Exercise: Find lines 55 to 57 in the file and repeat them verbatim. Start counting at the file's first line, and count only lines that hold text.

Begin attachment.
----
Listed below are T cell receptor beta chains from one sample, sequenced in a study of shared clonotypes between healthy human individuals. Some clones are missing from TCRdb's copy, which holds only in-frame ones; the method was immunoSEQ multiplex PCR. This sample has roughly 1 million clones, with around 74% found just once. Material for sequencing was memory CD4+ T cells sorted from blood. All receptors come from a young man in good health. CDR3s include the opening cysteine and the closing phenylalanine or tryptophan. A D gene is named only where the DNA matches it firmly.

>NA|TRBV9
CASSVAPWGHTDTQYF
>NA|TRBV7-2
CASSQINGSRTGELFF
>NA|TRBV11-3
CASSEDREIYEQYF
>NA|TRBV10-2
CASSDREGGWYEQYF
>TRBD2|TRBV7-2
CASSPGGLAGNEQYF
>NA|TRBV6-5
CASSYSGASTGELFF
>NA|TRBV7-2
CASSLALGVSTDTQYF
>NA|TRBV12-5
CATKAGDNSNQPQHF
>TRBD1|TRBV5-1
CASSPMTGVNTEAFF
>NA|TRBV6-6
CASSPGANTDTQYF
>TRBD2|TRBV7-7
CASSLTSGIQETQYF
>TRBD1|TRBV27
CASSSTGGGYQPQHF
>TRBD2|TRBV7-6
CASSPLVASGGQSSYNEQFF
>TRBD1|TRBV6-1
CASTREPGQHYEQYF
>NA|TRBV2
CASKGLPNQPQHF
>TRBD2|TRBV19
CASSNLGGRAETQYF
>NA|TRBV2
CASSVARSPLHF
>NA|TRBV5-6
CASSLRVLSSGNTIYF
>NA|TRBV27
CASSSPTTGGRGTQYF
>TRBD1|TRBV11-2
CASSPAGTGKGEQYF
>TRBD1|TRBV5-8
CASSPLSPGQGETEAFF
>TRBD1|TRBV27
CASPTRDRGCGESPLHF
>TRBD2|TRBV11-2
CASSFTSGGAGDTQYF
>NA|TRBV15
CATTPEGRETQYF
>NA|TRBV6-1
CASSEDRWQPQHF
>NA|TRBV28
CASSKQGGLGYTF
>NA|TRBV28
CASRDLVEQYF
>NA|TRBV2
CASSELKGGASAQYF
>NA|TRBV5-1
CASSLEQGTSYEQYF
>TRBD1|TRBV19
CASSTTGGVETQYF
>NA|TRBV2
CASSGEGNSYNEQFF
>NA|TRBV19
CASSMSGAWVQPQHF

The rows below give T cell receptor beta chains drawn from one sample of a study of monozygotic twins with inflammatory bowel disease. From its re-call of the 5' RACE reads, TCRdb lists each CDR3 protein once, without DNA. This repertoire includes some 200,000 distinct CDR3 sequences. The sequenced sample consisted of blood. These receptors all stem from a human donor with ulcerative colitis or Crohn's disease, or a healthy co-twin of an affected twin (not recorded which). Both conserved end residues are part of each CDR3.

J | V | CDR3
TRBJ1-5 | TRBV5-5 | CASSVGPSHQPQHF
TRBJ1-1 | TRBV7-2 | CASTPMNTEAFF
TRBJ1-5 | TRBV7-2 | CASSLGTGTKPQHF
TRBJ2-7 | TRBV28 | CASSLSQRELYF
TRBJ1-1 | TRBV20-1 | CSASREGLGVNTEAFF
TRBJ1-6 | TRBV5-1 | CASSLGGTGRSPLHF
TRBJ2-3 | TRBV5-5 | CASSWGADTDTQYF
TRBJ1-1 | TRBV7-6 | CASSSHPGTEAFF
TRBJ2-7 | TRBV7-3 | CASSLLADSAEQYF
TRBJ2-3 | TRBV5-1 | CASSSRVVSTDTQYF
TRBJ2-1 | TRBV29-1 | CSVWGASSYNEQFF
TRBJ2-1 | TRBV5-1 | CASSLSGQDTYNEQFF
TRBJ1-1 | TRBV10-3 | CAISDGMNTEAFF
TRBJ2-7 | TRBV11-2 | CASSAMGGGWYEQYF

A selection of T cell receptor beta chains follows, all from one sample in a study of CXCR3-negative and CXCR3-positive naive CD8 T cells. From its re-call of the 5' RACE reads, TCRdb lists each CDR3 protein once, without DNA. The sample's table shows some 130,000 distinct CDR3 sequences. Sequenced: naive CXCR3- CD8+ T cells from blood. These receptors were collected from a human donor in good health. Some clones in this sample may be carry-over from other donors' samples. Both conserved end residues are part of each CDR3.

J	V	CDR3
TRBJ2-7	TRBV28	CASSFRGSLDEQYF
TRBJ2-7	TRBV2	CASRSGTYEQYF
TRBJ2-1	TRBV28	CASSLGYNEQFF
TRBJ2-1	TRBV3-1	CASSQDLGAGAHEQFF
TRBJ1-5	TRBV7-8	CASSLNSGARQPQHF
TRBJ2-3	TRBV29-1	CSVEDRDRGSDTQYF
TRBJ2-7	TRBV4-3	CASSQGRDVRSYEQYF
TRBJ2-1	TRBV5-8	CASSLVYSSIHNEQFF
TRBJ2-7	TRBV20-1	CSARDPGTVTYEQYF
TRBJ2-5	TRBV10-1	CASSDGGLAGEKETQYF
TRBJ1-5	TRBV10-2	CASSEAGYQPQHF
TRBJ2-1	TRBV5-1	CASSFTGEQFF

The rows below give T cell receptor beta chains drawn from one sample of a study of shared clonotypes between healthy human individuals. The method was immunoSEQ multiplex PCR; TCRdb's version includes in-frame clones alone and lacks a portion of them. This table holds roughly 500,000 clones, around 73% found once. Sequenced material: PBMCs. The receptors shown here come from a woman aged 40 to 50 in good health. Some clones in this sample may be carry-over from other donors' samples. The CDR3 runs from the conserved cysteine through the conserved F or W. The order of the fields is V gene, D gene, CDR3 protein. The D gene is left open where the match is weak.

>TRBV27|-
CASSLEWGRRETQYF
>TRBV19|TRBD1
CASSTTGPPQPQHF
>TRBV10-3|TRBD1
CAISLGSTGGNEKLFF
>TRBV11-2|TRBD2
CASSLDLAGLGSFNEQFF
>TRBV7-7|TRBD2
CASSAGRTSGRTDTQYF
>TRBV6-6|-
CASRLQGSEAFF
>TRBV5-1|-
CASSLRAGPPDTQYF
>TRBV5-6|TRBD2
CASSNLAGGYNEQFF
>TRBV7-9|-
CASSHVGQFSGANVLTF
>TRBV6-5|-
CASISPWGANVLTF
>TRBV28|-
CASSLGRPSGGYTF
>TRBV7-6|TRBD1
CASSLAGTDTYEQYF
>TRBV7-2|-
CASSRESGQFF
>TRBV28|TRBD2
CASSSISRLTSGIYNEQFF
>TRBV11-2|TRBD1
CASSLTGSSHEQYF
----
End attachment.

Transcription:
CASRDLVEQYF
>NA|TRBV2
CASSELKGGASAQYF